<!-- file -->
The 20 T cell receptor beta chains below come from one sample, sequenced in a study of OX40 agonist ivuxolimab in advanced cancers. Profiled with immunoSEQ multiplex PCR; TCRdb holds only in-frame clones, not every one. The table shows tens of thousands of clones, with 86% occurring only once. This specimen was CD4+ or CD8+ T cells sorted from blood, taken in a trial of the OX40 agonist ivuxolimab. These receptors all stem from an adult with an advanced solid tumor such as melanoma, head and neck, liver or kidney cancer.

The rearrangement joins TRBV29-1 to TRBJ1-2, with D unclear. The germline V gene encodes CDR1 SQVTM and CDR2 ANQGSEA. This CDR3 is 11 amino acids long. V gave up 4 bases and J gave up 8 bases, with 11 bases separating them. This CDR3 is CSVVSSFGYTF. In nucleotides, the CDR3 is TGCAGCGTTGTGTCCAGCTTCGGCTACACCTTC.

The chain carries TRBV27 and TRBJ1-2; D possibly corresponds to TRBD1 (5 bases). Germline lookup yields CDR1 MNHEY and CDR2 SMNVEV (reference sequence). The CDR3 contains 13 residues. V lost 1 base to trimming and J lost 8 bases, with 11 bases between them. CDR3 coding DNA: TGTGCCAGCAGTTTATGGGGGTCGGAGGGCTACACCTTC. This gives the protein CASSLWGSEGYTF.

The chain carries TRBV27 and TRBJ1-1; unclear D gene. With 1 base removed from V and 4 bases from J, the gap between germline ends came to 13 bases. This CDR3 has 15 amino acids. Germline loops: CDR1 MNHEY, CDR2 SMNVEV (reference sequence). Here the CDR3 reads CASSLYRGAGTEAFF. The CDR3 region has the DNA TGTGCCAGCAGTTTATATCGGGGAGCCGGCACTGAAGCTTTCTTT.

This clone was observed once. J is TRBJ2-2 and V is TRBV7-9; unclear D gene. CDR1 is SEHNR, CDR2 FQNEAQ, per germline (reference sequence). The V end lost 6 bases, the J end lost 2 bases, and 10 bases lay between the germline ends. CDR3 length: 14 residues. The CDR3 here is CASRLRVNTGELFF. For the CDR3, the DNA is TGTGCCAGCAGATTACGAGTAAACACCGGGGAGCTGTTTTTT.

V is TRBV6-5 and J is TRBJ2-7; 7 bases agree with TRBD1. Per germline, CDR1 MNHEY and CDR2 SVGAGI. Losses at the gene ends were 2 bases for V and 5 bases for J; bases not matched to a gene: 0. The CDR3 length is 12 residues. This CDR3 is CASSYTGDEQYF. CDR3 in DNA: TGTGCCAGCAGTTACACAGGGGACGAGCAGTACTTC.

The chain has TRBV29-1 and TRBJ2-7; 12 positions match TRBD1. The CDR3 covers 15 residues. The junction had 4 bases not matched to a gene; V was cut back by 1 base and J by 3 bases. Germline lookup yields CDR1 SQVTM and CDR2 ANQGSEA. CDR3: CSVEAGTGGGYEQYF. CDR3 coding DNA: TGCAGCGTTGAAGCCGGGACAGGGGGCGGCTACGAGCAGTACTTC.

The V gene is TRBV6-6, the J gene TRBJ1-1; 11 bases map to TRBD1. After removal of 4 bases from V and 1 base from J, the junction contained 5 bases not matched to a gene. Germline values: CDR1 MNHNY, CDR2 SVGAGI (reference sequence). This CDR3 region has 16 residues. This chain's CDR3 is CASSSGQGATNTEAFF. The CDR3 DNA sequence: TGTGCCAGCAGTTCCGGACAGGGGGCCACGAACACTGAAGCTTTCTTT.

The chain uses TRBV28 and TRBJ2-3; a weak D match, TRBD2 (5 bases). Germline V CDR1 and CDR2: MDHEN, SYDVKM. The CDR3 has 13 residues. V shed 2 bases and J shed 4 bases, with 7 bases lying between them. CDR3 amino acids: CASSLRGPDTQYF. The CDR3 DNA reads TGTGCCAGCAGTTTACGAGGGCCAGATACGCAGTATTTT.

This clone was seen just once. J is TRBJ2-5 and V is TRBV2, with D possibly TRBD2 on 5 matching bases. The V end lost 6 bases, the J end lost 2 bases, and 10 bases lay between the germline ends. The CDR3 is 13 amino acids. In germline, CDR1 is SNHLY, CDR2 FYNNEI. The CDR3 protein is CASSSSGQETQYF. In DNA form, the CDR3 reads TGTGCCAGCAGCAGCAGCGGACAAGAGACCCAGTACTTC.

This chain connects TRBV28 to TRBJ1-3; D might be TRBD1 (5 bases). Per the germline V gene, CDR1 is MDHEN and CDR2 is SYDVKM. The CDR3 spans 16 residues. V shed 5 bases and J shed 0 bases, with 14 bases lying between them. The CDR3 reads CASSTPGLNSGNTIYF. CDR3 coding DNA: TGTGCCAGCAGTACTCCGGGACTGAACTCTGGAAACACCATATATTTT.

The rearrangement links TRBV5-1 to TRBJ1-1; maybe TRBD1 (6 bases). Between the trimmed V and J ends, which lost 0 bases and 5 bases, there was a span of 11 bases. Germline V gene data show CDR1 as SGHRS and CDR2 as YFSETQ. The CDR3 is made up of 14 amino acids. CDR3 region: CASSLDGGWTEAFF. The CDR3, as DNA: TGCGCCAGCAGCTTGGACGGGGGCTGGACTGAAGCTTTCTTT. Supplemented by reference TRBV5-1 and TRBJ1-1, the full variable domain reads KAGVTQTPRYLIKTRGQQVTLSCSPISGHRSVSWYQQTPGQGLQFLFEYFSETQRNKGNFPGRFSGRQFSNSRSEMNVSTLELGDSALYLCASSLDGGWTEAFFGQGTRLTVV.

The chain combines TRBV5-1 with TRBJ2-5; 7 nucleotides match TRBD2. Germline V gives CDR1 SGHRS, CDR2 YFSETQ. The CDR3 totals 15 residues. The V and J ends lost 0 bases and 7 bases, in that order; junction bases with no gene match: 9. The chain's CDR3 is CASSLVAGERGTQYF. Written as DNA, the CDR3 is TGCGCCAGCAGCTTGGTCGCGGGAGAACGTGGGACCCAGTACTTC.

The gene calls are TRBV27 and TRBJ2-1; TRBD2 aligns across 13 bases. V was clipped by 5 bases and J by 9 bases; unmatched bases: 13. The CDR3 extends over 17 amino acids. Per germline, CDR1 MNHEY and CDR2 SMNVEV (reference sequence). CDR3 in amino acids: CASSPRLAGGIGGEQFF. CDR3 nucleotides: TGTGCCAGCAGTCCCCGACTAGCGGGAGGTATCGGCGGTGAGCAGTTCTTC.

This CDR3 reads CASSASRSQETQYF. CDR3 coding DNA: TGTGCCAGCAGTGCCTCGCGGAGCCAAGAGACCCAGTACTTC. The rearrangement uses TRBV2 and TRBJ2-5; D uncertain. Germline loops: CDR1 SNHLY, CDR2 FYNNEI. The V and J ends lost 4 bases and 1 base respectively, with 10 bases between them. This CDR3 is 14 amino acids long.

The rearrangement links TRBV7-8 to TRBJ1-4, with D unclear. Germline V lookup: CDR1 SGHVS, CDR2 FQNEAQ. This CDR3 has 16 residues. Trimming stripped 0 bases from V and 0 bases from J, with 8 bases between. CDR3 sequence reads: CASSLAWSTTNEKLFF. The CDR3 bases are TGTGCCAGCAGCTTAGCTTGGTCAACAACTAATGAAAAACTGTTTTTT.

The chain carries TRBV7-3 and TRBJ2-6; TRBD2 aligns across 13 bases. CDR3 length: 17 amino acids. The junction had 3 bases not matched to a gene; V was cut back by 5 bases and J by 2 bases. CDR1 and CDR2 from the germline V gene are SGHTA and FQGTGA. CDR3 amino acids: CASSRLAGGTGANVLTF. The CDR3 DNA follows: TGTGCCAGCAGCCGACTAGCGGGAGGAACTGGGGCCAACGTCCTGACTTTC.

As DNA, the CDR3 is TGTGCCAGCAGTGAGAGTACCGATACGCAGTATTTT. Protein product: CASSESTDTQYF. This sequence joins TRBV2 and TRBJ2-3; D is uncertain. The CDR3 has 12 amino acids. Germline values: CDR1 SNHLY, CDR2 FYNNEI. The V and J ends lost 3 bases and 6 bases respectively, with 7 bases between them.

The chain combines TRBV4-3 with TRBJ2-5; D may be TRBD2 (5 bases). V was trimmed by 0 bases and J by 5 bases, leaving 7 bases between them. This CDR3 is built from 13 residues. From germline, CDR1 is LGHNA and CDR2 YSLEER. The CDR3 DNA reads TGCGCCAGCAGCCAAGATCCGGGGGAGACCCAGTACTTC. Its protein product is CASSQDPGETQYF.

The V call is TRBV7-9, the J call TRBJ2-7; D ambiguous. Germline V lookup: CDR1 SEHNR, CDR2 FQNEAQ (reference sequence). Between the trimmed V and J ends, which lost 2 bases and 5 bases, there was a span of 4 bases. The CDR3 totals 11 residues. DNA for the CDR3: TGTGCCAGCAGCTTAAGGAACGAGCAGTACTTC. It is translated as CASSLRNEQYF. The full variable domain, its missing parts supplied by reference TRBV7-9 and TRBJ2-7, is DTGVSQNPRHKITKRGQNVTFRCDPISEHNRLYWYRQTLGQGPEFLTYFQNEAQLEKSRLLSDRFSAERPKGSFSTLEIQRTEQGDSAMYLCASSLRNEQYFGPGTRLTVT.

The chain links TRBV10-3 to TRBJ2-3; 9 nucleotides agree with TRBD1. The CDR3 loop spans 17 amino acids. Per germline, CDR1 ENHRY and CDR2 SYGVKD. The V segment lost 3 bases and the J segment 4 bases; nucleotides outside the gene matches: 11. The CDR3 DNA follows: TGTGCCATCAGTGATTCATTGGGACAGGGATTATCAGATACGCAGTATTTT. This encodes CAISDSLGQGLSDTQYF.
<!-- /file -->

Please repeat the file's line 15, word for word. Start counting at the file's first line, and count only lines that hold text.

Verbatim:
This CDR3 reads CASSASRSQETQYF. CDR3 coding DNA: TGTGCCAGCAGTGCCTCGCGGAGCCAAGAGACCCAGTACTTC. The rearrangement uses TRBV2 and TRBJ2-5; D uncertain. Germline loops: CDR1 SNHLY, CDR2 FYNNEI. The V and J ends lost 4 bases and 1 base respectively, with 10 bases between them. This CDR3 is 14 amino acids long.